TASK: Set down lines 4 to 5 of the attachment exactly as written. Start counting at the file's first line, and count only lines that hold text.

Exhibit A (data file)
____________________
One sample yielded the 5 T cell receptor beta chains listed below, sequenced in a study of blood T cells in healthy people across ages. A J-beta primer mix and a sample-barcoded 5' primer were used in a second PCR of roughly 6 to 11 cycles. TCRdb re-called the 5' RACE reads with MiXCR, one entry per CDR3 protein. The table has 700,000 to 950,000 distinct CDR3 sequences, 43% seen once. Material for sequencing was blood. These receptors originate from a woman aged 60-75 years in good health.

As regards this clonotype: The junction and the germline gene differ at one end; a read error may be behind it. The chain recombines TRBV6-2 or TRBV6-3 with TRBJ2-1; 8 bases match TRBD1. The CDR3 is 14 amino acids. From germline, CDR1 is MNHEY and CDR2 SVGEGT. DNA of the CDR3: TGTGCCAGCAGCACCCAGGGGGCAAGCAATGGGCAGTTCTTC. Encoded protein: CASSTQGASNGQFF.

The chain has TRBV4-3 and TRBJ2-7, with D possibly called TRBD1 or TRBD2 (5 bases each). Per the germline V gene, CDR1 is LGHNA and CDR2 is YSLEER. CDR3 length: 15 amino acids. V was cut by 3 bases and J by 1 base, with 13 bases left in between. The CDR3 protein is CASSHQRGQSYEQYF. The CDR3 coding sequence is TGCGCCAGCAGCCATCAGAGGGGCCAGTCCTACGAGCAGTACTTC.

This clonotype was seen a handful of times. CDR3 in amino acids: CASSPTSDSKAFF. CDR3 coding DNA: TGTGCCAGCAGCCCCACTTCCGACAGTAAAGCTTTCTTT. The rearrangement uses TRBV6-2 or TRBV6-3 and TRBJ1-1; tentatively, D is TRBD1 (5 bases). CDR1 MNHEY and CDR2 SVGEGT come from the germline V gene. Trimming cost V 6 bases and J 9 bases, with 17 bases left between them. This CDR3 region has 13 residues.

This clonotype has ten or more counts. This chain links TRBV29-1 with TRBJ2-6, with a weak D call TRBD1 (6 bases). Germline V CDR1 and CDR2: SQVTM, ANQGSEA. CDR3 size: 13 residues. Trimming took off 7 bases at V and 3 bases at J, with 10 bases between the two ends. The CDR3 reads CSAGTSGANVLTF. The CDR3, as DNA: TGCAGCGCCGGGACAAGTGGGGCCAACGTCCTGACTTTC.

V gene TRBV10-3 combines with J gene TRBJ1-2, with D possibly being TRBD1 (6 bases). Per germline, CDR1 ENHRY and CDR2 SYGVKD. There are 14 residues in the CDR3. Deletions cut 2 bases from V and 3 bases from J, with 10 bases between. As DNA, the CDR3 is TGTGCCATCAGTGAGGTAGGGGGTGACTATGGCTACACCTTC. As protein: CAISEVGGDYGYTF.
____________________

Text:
This clonotype was seen a handful of times. CDR3 in amino acids: CASSPTSDSKAFF. CDR3 coding DNA: TGTGCCAGCAGCCCCACTTCCGACAGTAAAGCTTTCTTT. The rearrangement uses TRBV6-2 or TRBV6-3 and TRBJ1-1; tentatively, D is TRBD1 (5 bases). CDR1 MNHEY and CDR2 SVGEGT come from the germline V gene. Trimming cost V 6 bases and J 9 bases, with 17 bases left between them. This CDR3 region has 13 residues.

This clonotype has ten or more counts. This chain links TRBV29-1 with TRBJ2-6, with a weak D call TRBD1 (6 bases). Germline V CDR1 and CDR2: SQVTM, ANQGSEA. CDR3 size: 13 residues. Trimming took off 7 bases at V and 3 bases at J, with 10 bases between the two ends. The CDR3 reads CSAGTSGANVLTF. The CDR3, as DNA: TGCAGCGCCGGGACAAGTGGGGCCAACGTCCTGACTTTC.